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New from Polebridge Press
Gospel of Luke
What prompted the anonymous author of Luke to edit his sources—Mark and Q—and retell the story of Jesus? Using the Scholars Version translation that is true to the everyday Greek of the gospel writers, Pervo explores the who, when, where, why, and how of the Gospel of Luke. Includes the Greek text, introduction, notes, and cross-references.
In this one-on-one interview, bestselling author and MacArthur Prize recipient Elaine Pagels tells a wide-ranging story. She explains how Billy Graham’s preaching sparked her interest in religion, and talks of her early encounters with Gnostic texts and with Jerry Garcia of the Grateful Dead. Through the interconnections between the personal and professional, Pagels addresses the problem of how we are to define Christianity meaningfully in ancient and modern times.
Paul’s letters were written before any other Christian texts, even the gospels. And the earliest text of all is 1 Thessalonians. This new English translation is both intelligible and true to the meaning of the original Greek text. In the accompanying commentary, Lüdemann engages critically with the theology of the early Paul, including Paul’s virulent attacks on circumcision and other Jewish practices. Readers desiring a more in-depth study will find detailed appendices on Pauline chronology and later letters.
Edited by Dennis E. Smith and Joseph B. Tyson
Acts was long thought to be a first-century document, and its author Luke — a disciple of Paul — an eyewitness or acquaintance of eyewitnesses. It was considered history, pure and simple. But Westar’s Acts Seminar concluded that Acts is from the second century, a conclusion that directly challenges the view of Acts as history and raises a host of new questions, addressed in this final report of the Acts Seminar.
Jason D. BeDuhn
The earliest version of the New Testament, now in English for the first time!
History preserves the name of the person responsible for the first New Testament, the circumstances surrounding his work, and even the date he decided to build a textual foundation for his fledgling Christian community. So why do so few people know about him? Jason BeDuhn introduces Marcion, reconstructs his text, and explores his impact on the study of Luke-Acts, the two-source theory, and the Q hypothesis
By Lloyd Geering
Until two hundred years ago, most people in the Western world believed that earth and sky were no more than six thousand years old. Then science brought that date into question. In the pages of From the Big Bang to God, Geering simply and concisely tells the story of evolution and traces the rise and fall of God as a human response to discoveries about the universe.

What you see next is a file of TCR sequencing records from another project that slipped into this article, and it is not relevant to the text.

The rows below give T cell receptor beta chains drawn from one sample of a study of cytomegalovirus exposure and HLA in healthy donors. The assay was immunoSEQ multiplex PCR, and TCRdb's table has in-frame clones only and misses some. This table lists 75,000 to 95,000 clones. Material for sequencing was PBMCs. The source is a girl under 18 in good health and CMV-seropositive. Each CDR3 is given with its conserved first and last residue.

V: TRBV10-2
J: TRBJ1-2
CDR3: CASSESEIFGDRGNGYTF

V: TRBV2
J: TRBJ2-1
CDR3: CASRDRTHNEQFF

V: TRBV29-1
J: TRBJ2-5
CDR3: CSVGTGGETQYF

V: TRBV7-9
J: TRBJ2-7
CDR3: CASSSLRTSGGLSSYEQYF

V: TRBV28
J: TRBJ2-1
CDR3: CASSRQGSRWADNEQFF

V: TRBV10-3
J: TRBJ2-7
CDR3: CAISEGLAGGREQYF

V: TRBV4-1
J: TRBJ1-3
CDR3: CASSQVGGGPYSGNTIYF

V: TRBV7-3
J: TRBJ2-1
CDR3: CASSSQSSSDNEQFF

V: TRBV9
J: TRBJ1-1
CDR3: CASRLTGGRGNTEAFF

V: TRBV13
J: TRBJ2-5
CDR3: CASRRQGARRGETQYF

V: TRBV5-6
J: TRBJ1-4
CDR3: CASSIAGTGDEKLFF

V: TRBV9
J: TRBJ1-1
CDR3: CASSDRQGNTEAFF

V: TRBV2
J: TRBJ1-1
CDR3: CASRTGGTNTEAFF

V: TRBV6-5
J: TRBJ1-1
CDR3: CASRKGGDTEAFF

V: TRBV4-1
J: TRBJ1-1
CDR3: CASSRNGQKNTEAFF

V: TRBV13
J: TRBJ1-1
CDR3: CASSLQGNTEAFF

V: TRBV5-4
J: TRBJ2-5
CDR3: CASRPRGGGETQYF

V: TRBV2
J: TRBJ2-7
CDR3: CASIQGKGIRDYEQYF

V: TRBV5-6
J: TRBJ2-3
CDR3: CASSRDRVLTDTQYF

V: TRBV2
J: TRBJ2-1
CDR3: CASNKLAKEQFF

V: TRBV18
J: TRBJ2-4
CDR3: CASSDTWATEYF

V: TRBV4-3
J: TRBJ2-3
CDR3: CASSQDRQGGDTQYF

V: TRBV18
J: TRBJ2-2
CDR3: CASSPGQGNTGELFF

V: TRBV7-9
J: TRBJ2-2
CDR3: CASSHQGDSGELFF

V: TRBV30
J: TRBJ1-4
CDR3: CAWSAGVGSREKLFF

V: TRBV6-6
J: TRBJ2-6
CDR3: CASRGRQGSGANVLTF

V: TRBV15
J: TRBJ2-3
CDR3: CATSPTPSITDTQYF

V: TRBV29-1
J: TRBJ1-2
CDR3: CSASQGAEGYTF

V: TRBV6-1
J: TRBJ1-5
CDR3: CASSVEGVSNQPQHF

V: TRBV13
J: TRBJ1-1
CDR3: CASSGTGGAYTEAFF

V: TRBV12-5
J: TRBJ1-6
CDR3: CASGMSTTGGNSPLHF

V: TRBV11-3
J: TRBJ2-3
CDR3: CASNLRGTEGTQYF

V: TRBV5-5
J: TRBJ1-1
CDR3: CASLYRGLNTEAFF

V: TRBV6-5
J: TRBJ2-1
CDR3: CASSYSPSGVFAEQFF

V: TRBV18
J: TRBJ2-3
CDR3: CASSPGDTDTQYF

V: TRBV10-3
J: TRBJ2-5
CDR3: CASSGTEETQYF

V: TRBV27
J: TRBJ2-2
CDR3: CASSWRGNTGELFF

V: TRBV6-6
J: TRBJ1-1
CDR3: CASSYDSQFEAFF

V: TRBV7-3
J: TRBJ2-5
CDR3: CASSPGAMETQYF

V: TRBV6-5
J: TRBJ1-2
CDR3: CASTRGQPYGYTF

Volume 5 of the Early Christian Apocrypha series
Clayton N. Jefford
Rediscovered in 1873, the Didache provides a glimpse of early Christian ritual and liturgy. It is the very first manual for Christian life. Here Clayton Jefford presents parallel translations of the original-language manuscripts — from Greek, Latin, Coptic, Ethiopic, and Georgian. His detailed introduction places the Didache in its historical context, and cross references and notes on sources enable in-depth study.
A lecture by Elaine Pagels
Early “Christians” seized on the Book of Revelation as a weapon against heresy and infidels of all kinds—Jews, even Christians who dissented from their increasingly rigid doctrines and hierarchies. But were they its original targets? Elaine Pagels persuasively interprets Revelation as a scathing attack on the decadence of Rome. She argues that its author, John of Patmos, was taking aim at the Roman Empire following the “Jewish War” in 66 CE, when militant Jews in Jerusalem, fired with religious fervor, waged an all-out war against Rome’s occupation of Judea, and their defeat resulted in the desecration of Jerusalem and its Great Temple.
By Harry T. Cook
Have you ever found yourself humming a favorite childhood hymn, only to realize you could no longer embrace its message? Harry Cook explores how hymns reflect the religious beliefs of their times. He revisits the texts of popular hymns, posing such questions as: How true are they to the biblical texts that seem to have inspired them? What aspects of nineteenth- and twentieth-century piety have persisted into the twenty-first century through the singing of those hymns? And, how does one manage the conflict between the emotional appeal and the theological content of such hymns?
By Joseph A. Bessler
The question of the historical Jesus is not only a historical question but also a historic one. And historic questions can be the most scandalous, says Joe Bessler, because they challenge the assumptions governing societies. Each of the three quests of the historical Jesus has opened up new questions. In A Scandalous Jesus, Bessler seeks to capture the historic questions that surround and shape research on the historical Jesus and assess the impact of the differing quests on theological and cultural life.
By Robert W. Funk
Originally published in three volumes in 1973, Robert Funk’s classic Beginning-Intermediate Grammar of Hellenistic Greek utilizes the insights of modern linguistics in its presentation of the basic features of ancient Greek grammar. Now redesigned and reformatted for ease of use, this single-volume third edition makes Funk’s groundbreaking work available once more.